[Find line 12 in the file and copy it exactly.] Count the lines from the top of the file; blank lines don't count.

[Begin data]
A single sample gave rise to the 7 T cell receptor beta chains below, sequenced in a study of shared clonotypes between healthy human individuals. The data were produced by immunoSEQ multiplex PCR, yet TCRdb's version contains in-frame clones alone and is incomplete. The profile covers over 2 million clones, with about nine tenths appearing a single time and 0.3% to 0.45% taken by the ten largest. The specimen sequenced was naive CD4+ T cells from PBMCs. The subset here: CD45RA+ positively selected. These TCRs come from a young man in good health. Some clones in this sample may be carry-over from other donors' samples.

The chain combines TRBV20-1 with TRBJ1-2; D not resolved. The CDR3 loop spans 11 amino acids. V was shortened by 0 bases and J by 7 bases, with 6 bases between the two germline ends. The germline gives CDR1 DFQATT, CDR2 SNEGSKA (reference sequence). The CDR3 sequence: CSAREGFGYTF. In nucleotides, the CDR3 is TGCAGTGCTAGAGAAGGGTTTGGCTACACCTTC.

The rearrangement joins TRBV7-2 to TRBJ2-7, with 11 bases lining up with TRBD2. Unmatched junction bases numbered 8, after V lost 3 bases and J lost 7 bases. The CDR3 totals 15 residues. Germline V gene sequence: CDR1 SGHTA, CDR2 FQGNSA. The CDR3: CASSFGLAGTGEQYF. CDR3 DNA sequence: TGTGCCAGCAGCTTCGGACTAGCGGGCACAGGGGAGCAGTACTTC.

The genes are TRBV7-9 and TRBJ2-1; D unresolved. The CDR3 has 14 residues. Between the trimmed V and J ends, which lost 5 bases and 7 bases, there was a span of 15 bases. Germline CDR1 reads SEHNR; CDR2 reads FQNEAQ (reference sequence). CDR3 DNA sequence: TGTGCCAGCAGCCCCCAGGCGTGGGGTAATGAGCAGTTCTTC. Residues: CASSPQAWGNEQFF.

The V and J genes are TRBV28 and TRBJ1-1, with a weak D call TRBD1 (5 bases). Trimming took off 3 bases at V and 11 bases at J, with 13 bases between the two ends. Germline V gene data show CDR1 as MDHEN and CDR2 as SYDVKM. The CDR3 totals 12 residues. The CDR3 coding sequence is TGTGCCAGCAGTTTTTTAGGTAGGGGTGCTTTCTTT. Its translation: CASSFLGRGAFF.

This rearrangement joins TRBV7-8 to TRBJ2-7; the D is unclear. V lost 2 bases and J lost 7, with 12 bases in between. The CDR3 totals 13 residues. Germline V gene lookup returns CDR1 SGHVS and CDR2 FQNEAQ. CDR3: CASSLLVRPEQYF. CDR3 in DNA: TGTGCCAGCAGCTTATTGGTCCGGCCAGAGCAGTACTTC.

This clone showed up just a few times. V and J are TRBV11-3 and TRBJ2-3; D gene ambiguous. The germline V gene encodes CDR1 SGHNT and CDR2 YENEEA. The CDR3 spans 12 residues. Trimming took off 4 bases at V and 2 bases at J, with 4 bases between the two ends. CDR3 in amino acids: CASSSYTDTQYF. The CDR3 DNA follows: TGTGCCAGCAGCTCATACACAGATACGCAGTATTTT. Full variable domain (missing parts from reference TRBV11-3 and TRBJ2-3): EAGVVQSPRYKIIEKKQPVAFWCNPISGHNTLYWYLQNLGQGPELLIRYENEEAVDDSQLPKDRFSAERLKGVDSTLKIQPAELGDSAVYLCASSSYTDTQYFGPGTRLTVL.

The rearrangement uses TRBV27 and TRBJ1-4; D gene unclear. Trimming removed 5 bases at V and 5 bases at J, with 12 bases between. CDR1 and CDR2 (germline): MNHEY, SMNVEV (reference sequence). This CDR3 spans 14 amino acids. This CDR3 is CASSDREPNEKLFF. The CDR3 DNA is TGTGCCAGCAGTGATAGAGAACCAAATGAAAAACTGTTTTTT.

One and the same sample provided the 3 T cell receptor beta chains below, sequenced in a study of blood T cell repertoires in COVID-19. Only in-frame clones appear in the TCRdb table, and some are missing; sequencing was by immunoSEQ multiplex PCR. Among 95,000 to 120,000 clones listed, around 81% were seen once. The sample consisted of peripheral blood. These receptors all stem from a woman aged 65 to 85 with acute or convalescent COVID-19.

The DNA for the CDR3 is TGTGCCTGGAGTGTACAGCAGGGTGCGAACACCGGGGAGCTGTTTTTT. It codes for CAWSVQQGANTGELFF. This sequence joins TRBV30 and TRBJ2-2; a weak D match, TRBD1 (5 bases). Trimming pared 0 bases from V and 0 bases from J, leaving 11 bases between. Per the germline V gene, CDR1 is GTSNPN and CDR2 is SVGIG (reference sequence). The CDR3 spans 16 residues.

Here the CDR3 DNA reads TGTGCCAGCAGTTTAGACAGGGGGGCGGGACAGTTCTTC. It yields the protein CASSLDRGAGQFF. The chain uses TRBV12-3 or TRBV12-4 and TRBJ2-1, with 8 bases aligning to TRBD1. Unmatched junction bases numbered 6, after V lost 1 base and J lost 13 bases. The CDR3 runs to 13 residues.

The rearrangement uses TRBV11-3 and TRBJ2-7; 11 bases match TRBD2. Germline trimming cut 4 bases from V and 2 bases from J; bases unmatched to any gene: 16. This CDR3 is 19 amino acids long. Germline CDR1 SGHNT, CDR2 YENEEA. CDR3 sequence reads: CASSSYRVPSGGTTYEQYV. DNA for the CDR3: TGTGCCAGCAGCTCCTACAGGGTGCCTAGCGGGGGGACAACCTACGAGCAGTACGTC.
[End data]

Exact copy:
The rearrangement uses TRBV11-3 and TRBJ2-7; 11 bases match TRBD2. Germline trimming cut 4 bases from V and 2 bases from J; bases unmatched to any gene: 16. This CDR3 is 19 amino acids long. Germline CDR1 SGHNT, CDR2 YENEEA. CDR3 sequence reads: CASSSYRVPSGGTTYEQYV. DNA for the CDR3: TGTGCCAGCAGCTCCTACAGGGTGCCTAGCGGGGGGACAACCTACGAGCAGTACGTC.